Brave New World of Retail

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At the 2011 iMedia Breakthrough Summit, Wade Allen, VP of Retail at Rockfish and Devora Rogers, Director of Product Strategy at IPG Lab, delivered this presentation on the "Brave New …

At the 2011 iMedia Breakthrough Summit, Wade Allen, VP of Retail at Rockfish and Devora Rogers, Director of Product Strategy at IPG Lab, delivered this presentation on the "Brave New

Despite rapid advances in information technology, social connectivity, and digital communications, the retail shopping experience has evolved little for the past fifty years. But today, converging macro trends in pricing, technology and mobile are poised to radically reinvent shopping. Meanwhile, new insights into shopper behavior enables brands and retailers to influence purchase in powerful ways. Retail as we know it, will never be the same.

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  • For years, manufacturers and suppliers controlled the distribution mechanisms, and thus, held the power. They dictated which stores could carry and sell their products—if they liked the way you advertised and displayed their goods, you might get the product. Then came along the WalMarts, BestBuys and Home Depots and suddenly, the power was in the hands of the retailer—their ability to negotiate large scale deals because of their massive size, gave them the power. Then came along the web/social media/mobile technology and suddenly, the power shifted to the shopper. Shoppers today have more information available to them than ever before, and they are demanding not only better prices, but want to be more informed, want transparent communication with brands, and even a role in the design and production process. This shift is happening at the same time prices are dropping for in-store technology, and enabling brands and retailers to interact with shoppers on a one to one basis like never before. For brands and retailers seizing on the opportunity, the potential is great. Typical client driven questions: With all the online information shoppers can access, is retail dying? Where is mobile in relation to other media? How powerful is social media on purchase? With growth of search, what is up with traditional media? Print is dead, right? Is it true 70% of retail purchase decisions are driven at shelf?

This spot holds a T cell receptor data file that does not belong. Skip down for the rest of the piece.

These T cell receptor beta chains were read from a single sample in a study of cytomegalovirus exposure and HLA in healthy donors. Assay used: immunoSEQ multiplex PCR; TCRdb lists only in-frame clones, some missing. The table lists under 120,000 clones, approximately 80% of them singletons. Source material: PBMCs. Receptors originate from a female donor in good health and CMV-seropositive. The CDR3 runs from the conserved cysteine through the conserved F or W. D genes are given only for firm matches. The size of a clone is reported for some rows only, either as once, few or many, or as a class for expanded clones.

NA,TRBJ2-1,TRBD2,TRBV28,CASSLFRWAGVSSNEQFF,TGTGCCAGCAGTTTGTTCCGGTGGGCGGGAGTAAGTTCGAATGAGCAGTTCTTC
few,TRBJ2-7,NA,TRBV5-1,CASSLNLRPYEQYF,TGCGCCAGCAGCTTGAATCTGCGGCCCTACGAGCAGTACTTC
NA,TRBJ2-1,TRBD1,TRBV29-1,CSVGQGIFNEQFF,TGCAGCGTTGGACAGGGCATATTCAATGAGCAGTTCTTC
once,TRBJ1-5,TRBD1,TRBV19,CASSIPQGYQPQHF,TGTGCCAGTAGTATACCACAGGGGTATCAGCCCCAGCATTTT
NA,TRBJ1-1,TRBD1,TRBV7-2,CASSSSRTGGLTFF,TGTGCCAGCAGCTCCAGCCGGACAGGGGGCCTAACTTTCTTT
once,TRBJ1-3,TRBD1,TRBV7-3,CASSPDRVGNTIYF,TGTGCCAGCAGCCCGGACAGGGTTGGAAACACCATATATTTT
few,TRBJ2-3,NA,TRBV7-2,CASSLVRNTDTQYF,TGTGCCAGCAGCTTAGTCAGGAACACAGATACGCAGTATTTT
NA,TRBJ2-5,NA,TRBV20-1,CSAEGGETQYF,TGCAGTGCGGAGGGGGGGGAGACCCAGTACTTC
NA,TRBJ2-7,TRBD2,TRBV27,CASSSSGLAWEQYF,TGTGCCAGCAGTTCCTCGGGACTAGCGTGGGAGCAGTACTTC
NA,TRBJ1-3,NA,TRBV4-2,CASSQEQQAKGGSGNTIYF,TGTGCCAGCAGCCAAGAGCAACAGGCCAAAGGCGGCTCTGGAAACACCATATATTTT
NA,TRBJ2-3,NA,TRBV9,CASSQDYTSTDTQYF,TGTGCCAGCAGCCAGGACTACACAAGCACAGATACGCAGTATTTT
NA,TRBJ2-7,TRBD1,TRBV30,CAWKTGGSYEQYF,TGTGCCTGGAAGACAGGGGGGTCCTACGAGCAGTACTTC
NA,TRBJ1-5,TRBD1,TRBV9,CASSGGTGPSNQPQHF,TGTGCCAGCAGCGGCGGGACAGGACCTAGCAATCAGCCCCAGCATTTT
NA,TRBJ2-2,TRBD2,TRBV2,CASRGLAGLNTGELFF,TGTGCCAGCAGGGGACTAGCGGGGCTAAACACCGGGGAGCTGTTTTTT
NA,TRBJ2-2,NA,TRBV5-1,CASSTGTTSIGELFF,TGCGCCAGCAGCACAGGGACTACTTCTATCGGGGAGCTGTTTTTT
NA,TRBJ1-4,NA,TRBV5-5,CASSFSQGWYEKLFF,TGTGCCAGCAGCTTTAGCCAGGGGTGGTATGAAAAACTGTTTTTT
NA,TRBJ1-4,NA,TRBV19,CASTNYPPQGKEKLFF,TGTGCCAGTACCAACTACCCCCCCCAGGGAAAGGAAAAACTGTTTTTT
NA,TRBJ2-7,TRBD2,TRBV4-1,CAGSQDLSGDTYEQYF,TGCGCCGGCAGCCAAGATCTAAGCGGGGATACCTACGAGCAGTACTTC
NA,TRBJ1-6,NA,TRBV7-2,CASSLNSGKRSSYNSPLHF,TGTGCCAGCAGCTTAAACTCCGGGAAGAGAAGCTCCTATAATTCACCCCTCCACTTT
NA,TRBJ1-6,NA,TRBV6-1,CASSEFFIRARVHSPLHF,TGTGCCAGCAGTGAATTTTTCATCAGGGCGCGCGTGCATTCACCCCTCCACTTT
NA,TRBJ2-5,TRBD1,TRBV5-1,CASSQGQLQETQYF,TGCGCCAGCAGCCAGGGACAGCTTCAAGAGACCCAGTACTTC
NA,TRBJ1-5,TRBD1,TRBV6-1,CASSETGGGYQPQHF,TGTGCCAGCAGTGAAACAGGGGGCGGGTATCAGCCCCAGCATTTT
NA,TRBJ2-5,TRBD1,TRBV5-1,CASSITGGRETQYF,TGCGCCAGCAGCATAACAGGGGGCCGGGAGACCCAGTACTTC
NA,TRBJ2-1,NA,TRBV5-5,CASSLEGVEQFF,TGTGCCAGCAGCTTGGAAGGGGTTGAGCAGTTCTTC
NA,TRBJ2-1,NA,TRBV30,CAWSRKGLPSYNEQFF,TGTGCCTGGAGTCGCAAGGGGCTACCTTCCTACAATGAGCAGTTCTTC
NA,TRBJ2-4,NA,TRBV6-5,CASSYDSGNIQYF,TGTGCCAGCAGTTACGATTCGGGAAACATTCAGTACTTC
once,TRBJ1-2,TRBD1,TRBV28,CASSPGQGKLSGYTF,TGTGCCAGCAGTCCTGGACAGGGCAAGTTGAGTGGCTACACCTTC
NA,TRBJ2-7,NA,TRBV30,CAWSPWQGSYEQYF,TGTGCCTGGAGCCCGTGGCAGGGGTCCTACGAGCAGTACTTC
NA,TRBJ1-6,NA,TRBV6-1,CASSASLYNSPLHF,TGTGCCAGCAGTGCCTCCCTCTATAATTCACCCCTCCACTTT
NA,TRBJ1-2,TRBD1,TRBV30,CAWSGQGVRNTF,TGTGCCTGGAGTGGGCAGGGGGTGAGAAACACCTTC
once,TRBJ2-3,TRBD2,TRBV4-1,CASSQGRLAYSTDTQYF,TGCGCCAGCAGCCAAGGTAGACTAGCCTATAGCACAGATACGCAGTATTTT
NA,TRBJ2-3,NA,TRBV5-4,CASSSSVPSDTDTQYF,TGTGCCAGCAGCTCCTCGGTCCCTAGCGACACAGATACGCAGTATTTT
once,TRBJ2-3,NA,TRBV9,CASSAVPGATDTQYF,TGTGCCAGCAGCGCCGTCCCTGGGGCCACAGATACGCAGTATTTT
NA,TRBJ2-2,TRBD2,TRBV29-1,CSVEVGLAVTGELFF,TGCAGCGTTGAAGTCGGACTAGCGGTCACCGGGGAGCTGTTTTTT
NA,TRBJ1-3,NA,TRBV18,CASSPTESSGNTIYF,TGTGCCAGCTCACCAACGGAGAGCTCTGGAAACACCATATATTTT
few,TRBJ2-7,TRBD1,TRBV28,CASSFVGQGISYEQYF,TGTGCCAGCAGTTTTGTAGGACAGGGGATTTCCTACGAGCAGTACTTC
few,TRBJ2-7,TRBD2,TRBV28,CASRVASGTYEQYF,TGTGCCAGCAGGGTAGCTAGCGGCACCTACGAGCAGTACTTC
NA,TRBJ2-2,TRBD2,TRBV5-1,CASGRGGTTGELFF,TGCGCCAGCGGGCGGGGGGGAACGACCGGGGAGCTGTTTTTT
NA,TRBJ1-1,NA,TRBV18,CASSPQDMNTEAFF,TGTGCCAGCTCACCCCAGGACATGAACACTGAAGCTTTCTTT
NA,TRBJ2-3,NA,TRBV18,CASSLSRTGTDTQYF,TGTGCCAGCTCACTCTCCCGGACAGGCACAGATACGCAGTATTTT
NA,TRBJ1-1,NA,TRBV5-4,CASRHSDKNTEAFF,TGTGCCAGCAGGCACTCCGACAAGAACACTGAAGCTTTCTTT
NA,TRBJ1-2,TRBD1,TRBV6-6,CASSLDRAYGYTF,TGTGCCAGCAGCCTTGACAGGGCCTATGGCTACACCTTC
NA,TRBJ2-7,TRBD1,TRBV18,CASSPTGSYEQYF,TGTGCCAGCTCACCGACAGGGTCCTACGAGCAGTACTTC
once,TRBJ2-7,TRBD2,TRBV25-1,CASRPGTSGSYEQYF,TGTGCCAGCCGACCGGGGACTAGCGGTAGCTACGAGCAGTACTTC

• Meanwhile, most research indicates brands and retailers are consistently failing shoppers. What shoppers actually want by and large is the ability to understand the value and information to make a smarter choice. Just by adding screens and LED displays, we’re not necessarily meeting the challenge.
  • Could we use the new technology in store to raise shopper confidence and help close the loop? Information: Do I have what I need to evaluate options? Confidence: Do I have enough resources to make a good choice? Validation: Do others think I made a good choice?
  • Online research, reviews and product information via mobile device are among the most influential touch points